The Austin Chronicle

https://www.austinchronicle.com/screens/2001-09-14/82965/

The Long and the Short of It

The expansive Cinematexas short film festival

By Marc Savlov, September 14, 2001, Screens


Jan Svankmajer

Milos Forman said it best when he famously described Czech filmmaker/ animator/national treasure Jan Svankmajer as "Luis Buñuel + Disney." It's a shame that so few among the mainstream recognize the man's name, and doubly so when you consider that most of them have probably seen more than a few examples of Svankmajer's direct artistic legacy. The Brothers Quay, for instance, have lifted the animator's dense, uneasily whimsical hellscapes for several of their films, which, oddly enough, were then appropriated by prog-metallists Tool for a deuce of their music videos. MTV viewers of a certain age will also recall The Nightmare Before Christmas director Henry Selick's short "bumper" films for the network that ran in the mid-Eighties, which also owed an obvious debt to the Czech surrealist.

So the man with the unpronounceable surname has had a tremendous ripple effect on contemporary film culture, and now Cinematexas has acquired from the Prague Film Archive a set of seven little-seen gems, rare enough to elicit gasps from longtime Svankmajer fanatics (they're never simply fans). Best known among the shorts to be screened is 1982's "Dimensions of Dialogue," a stop-motion orgy of cutlery and comestibles and chaos. There's also "The Death of Stalinism in Bohemia," subtitled "A Work of Agitprop" and co-funded by the BBC in 1990, which upends the Czechs' semisomber Velvet Revolution in favor of outright comedy, bordering on Terry Gilliam's early Monty Python animations, with a pop-eyed Joey Stalin caroming about while the literal formation of the body politic races to the gallows.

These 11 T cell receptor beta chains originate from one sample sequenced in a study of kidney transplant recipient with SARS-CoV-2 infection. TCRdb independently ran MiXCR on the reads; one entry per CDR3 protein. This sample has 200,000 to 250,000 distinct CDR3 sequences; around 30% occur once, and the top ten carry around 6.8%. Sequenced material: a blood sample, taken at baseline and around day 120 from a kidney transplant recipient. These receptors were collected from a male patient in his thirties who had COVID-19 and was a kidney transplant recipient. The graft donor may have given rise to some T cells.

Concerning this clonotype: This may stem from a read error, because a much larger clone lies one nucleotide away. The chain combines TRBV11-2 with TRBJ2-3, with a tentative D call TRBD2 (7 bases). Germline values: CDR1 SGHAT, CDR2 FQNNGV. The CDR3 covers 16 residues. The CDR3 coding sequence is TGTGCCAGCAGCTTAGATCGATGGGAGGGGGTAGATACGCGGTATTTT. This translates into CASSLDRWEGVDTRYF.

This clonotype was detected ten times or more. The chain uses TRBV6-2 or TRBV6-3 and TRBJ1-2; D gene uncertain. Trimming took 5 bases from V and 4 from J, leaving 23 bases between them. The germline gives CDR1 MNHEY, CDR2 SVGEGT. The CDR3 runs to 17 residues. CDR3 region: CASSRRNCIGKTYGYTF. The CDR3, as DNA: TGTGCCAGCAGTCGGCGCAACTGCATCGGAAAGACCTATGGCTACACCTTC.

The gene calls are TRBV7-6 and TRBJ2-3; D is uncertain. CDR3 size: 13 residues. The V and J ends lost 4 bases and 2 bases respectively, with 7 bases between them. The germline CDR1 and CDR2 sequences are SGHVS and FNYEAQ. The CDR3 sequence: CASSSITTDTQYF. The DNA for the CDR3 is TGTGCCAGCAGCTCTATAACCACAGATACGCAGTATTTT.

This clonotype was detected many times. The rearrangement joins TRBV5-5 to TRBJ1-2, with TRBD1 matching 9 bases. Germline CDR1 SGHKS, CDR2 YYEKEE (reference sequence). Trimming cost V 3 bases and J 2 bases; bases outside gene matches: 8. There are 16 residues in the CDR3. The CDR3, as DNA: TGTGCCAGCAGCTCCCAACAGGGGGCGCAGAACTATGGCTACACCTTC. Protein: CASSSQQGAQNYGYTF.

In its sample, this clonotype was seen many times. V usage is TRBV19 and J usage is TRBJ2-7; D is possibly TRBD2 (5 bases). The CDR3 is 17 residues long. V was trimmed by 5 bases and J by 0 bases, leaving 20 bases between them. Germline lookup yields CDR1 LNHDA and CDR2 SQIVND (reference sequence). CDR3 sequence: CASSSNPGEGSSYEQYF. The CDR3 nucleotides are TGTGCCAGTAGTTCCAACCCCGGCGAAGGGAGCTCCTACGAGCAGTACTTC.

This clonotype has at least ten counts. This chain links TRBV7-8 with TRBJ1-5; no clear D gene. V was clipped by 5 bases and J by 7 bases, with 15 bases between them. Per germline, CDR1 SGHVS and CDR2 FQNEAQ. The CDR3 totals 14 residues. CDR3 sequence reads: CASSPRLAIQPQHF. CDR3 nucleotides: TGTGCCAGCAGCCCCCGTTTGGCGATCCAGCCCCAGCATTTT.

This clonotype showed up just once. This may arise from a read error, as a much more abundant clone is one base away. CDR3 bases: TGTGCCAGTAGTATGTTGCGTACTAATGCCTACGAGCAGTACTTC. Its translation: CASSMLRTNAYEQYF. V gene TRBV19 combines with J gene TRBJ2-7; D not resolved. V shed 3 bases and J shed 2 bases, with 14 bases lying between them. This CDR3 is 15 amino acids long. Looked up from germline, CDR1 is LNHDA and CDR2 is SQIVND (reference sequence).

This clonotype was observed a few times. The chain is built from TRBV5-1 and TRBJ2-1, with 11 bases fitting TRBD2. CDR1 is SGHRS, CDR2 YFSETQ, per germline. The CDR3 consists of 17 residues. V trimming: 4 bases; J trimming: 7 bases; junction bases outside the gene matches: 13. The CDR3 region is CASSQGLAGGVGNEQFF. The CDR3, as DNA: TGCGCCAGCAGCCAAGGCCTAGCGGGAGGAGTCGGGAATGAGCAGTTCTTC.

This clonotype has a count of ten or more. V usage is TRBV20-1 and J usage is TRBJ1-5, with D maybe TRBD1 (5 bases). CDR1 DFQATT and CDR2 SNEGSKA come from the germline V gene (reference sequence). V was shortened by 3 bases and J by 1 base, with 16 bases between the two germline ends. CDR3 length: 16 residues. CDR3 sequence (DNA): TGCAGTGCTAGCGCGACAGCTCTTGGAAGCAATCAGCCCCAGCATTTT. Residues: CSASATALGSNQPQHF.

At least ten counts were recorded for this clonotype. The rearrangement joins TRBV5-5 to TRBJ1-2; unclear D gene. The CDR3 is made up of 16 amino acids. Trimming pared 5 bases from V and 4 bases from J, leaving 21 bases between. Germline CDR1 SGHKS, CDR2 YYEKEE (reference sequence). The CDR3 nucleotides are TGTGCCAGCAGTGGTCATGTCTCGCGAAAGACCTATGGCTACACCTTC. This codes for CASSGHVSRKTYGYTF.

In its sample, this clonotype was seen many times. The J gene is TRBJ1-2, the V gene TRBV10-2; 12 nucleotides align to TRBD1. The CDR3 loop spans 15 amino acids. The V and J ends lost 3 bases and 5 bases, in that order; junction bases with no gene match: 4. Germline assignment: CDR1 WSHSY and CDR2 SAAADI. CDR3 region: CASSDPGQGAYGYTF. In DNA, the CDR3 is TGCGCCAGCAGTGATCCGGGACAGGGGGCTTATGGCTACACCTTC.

All this overlooks one inescapable fact about Svankmajer, notably his unerring sense of playfulness and humor, this despite his country's oftentimes fractious history. His films are, above all, a pleasure to watch. They're fun, and funny, and ought to be far more famous than they are.


Cinematexas will present three consecutive -- and different -- programs of Jan Svankmeyer's short films on Sunday, Sept. 23, starting at 4pm, at the Alamo Drafthouse Downtown.

Copyright © 2019 Austin Chronicle Corporation. All rights reserved.

The Austin Chronicle

https://www.austinchronicle.com/screens/2001-09-14/82965/

The Long and the Short of It

The expansive Cinematexas short film festival

By Marc Savlov, September 14, 2001, Screens


Jan Svankmajer

Milos Forman said it best when he famously described Czech filmmaker/ animator/national treasure Jan Svankmajer as "Luis Buñuel + Disney." It's a shame that so few among the mainstream recognize the man's name, and doubly so when you consider that most of them have probably seen more than a few examples of Svankmajer's direct artistic legacy. The Brothers Quay, for instance, have lifted the animator's dense, uneasily whimsical hellscapes for several of their films, which, oddly enough, were then appropriated by prog-metallists Tool for a deuce of their music videos. MTV viewers of a certain age will also recall The Nightmare Before Christmas director Henry Selick's short "bumper" films for the network that ran in the mid-Eighties, which also owed an obvious debt to the Czech surrealist.

So the man with the unpronounceable surname has had a tremendous ripple effect on contemporary film culture, and now Cinematexas has acquired from the Prague Film Archive a set of seven little-seen gems, rare enough to elicit gasps from longtime Svankmajer fanatics (they're never simply fans). Best known among the shorts to be screened is 1982's "Dimensions of Dialogue," a stop-motion orgy of cutlery and comestibles and chaos. There's also "The Death of Stalinism in Bohemia," subtitled "A Work of Agitprop" and co-funded by the BBC in 1990, which upends the Czechs' semisomber Velvet Revolution in favor of outright comedy, bordering on Terry Gilliam's early Monty Python animations, with a pop-eyed Joey Stalin caroming about while the literal formation of the body politic races to the gallows.

All this overlooks one inescapable fact about Svankmajer, notably his unerring sense of playfulness and humor, this despite his country's oftentimes fractious history. His films are, above all, a pleasure to watch. They're fun, and funny, and ought to be far more famous than they are.


Cinematexas will present three consecutive -- and different -- programs of Jan Svankmeyer's short films on Sunday, Sept. 23, starting at 4pm, at the Alamo Drafthouse Downtown.

Copyright © 2019 Austin Chronicle Corporation. All rights reserved.

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